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Sara Clarenbach, director of community relations at Salud Para La Gente, makes the case for saving Santa Cruz County's only adult day health care program. "Without it, many participants will deteriorate and will have to move into a nursing home at four times the cost to the taxpayer."
By Sara Clarenbach
ON FRIDAY, May 29, Gov. Schwarzenegger announced another $3 billion in budget cuts that include eliminating adult day health-care centers (ADHCs) as a Medi-Cal benefit in California, thus displacing over 36,000 beneficiaries statewide. Given the frailty of the adult day health client population, institutional care will be the only option left for thousands, just as demographic trends and national policy are shifting toward home and community-based care.
Here in Santa Cruz, Salud Para La Gente operates the county's only ADHC, Elderday, located at 100 Pioneer St. in the city of Santa Cruz. Elderday currently has 133 enrolled participants, and averages 81 participants per day, five days a week. In calendar year 2008 Elderday had 19,300 participant visits.
Among Elderday's participants, the three top medical diagnoses are heart problems (50 percent of the participants), diabetes (34 percent) and cardiovascular problems (30 percent). Eighteen percent of the participants are diagnosed with dementia and an additional 8 percent with Alzheimer's. Twenty-two Elderday participants suffer "wandering" issues, 23 need medication management, 13 exhibit psychotic behaviors and 42 are "fall risks."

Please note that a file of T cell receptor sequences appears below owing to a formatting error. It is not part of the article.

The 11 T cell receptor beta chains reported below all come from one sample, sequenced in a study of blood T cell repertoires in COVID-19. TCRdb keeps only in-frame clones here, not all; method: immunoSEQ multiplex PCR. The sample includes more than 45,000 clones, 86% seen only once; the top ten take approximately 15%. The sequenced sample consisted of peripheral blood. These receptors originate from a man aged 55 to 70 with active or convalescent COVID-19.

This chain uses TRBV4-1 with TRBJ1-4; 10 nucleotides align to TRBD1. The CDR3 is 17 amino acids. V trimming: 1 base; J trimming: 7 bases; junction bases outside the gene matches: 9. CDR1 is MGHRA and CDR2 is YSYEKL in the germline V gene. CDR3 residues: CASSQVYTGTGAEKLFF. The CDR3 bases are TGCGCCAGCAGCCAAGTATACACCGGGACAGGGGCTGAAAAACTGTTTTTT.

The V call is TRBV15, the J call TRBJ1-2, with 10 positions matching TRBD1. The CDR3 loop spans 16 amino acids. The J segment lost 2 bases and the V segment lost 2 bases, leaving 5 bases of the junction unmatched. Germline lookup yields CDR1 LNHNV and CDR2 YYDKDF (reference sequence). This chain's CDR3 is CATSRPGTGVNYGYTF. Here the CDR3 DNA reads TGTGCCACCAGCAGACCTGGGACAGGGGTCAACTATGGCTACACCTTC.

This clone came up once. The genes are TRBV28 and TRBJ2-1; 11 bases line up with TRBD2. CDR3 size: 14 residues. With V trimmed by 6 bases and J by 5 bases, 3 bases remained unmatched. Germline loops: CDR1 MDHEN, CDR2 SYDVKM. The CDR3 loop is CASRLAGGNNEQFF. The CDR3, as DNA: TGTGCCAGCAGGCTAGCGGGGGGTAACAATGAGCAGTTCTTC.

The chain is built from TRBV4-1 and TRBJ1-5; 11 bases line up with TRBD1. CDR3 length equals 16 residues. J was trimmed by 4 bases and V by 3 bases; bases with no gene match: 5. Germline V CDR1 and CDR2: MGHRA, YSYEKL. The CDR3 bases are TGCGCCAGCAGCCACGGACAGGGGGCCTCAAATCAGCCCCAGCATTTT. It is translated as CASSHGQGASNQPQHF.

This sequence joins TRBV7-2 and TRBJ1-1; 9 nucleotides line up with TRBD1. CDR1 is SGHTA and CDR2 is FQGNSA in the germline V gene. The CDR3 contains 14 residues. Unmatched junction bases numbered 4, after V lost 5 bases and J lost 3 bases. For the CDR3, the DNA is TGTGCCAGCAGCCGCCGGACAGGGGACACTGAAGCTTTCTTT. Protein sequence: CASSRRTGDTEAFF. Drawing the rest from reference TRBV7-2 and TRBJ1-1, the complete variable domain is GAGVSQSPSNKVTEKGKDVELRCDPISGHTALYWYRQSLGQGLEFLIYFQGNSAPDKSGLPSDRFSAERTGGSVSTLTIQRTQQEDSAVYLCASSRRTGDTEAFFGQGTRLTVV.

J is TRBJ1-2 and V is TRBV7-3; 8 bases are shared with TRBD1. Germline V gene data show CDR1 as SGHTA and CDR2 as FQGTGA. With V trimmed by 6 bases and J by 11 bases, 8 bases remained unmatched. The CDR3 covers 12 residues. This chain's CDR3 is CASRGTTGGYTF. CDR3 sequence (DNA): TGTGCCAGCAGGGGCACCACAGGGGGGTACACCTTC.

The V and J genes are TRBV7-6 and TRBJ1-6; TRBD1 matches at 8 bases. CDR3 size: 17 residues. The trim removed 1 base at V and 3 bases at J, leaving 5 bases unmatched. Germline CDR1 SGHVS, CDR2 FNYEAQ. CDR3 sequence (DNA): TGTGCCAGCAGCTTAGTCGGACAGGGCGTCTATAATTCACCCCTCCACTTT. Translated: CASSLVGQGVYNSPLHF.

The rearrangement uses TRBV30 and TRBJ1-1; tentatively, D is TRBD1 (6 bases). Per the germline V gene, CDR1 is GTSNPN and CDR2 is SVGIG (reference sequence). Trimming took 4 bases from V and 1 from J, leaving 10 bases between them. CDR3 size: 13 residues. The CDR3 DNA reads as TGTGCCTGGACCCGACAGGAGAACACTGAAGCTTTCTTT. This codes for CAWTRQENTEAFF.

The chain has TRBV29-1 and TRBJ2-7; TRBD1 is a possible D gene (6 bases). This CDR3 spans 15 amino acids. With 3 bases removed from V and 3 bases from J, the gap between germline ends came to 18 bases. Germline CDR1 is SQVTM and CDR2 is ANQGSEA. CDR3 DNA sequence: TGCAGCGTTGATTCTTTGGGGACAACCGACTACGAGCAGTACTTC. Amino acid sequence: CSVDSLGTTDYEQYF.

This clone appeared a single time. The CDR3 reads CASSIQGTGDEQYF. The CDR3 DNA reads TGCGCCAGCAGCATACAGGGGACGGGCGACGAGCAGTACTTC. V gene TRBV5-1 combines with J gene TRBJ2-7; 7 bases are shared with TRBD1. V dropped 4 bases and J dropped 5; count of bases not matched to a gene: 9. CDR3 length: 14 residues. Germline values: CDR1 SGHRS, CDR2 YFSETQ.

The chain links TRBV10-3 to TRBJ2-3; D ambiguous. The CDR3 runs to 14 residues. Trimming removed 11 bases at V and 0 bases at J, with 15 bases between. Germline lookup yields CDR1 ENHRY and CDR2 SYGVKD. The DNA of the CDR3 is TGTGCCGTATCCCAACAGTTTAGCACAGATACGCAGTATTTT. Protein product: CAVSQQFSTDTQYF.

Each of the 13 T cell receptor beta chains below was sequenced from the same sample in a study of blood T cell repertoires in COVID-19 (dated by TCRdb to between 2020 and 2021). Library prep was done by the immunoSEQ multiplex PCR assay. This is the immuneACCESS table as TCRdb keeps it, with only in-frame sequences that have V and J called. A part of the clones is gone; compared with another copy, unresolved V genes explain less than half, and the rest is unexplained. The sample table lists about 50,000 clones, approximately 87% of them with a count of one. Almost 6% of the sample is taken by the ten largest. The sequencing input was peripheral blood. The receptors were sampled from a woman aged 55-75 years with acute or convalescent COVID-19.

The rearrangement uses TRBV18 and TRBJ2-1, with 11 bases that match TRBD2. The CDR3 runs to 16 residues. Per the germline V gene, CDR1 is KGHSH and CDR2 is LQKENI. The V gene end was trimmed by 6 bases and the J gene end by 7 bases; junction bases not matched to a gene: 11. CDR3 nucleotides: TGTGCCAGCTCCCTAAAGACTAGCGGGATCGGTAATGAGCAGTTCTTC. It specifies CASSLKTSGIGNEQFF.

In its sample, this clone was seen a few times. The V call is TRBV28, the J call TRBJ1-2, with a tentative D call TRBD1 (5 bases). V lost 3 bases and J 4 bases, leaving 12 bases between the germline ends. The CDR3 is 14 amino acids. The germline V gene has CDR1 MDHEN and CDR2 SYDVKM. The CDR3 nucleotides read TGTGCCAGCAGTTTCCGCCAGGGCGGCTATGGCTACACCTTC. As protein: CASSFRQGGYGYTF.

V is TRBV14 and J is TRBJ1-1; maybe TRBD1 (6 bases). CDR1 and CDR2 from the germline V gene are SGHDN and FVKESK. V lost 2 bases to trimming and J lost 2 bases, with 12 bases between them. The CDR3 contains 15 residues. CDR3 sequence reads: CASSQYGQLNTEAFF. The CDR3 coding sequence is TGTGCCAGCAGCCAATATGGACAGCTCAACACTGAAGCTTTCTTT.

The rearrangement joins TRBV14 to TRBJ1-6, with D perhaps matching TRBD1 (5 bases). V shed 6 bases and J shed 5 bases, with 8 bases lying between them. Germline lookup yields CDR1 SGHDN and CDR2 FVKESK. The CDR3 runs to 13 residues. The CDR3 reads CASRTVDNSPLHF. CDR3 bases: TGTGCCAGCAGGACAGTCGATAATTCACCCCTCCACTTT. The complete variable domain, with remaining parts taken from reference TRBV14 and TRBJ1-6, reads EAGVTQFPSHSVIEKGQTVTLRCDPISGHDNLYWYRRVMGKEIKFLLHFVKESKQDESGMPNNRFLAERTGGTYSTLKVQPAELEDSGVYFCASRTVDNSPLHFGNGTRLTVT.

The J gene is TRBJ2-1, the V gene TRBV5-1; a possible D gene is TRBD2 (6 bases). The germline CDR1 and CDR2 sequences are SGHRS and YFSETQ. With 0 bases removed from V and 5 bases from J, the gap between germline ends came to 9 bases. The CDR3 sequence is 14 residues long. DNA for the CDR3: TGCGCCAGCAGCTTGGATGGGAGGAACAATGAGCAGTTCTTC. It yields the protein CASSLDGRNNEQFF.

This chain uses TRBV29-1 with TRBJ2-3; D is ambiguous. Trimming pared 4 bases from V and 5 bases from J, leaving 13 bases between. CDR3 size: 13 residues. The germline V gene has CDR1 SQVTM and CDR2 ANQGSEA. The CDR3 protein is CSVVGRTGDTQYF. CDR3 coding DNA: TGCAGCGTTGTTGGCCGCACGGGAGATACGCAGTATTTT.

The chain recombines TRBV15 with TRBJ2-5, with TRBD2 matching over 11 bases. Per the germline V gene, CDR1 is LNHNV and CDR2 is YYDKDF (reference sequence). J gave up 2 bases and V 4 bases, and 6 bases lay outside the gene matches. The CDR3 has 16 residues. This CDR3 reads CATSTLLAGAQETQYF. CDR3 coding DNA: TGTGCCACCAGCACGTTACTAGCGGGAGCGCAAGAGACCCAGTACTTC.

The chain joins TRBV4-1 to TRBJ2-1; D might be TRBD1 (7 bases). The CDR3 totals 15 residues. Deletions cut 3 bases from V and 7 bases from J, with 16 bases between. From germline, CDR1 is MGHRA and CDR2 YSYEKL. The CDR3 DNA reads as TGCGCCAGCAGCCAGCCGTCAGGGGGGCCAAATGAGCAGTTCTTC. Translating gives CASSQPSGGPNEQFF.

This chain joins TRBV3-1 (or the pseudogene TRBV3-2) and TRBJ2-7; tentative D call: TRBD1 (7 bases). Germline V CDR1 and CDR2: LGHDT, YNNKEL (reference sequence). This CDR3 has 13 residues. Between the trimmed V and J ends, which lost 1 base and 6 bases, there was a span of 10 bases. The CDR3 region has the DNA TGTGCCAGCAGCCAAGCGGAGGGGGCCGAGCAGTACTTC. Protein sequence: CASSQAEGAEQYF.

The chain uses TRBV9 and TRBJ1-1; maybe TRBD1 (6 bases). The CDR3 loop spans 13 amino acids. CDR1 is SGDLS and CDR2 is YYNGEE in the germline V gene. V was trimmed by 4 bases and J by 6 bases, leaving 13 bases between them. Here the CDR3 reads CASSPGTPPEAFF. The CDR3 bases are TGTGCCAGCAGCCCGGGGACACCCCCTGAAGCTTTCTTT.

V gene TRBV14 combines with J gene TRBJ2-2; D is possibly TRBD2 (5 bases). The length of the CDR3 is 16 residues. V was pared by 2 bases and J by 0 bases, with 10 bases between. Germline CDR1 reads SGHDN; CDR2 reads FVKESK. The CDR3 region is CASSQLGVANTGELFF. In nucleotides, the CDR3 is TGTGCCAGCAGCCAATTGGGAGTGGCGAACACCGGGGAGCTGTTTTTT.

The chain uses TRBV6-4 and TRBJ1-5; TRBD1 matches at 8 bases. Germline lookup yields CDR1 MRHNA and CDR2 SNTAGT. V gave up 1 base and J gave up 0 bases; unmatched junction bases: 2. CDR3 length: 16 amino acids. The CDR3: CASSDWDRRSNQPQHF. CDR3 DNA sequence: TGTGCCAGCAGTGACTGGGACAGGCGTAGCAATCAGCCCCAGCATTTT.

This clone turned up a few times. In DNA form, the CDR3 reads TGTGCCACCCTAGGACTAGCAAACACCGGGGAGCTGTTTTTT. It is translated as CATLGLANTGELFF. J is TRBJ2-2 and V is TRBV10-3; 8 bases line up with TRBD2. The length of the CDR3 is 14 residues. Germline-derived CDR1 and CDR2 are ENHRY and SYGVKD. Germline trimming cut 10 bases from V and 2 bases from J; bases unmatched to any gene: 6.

As is the case statewide, the overwhelming majority of Elderday's participants are entirely dependent on Medi-Cal support for that care. Participants are poor, frail and in ill-health. Without adult day health care, many participants will deteriorate and will have to move into a nursing home at four times the cost to the taxpayer. Elderday estimates that if the program closes, within 30 days of closure 13 participants will have gone to skilled nursing facilities; 18 will have gone to a hospital emergency room. Within six months of closure, an additional 27 elders will be in skilled nursing facilities, and an additional 31 will have gone to a hospital emergency room.
Closing Elderday will disastrously impact not only the participants themselves, but also their families and caregivers who depend on Elderday as their only affordable source of safe, secure, and reliable supervision for the elders. Working caregivers will be forced to give up paying jobs and face their own impoverishment to care for their elders. Elderday employees will also be impacted--they'll lose their jobs.
On Wednesday, June 3, the Legislature's Joint Budget Conference Committee took public testimony on the governor's proposal to eliminate Medi-Cal funding for adult day health centers. Representatives of adult day health centers testified in opposition to the governor's proposal. The Conference Committee is presently conferring in closed session and will shortly make its decision.
Salud urges all Santa Cruz Weekly readers to voice their support for ADHC funding by contacting our legislators and the governor and first lady.
Assembly: Bill Monning--831.425.1503, Anna Caballero--831.759.8676; Senate: Joe Simitian--831.425.0401, Abel Maldonado--831.657.6315; the governor and first lady--916.445.2841. For a list of contacts for conference committee heads and other legislative leaders, call Salud Para La Gente at 831.728.8250.
Sara Clarenbach is director of Advocacy, Community Engagement and Community Relations for Salud Para la Gente.
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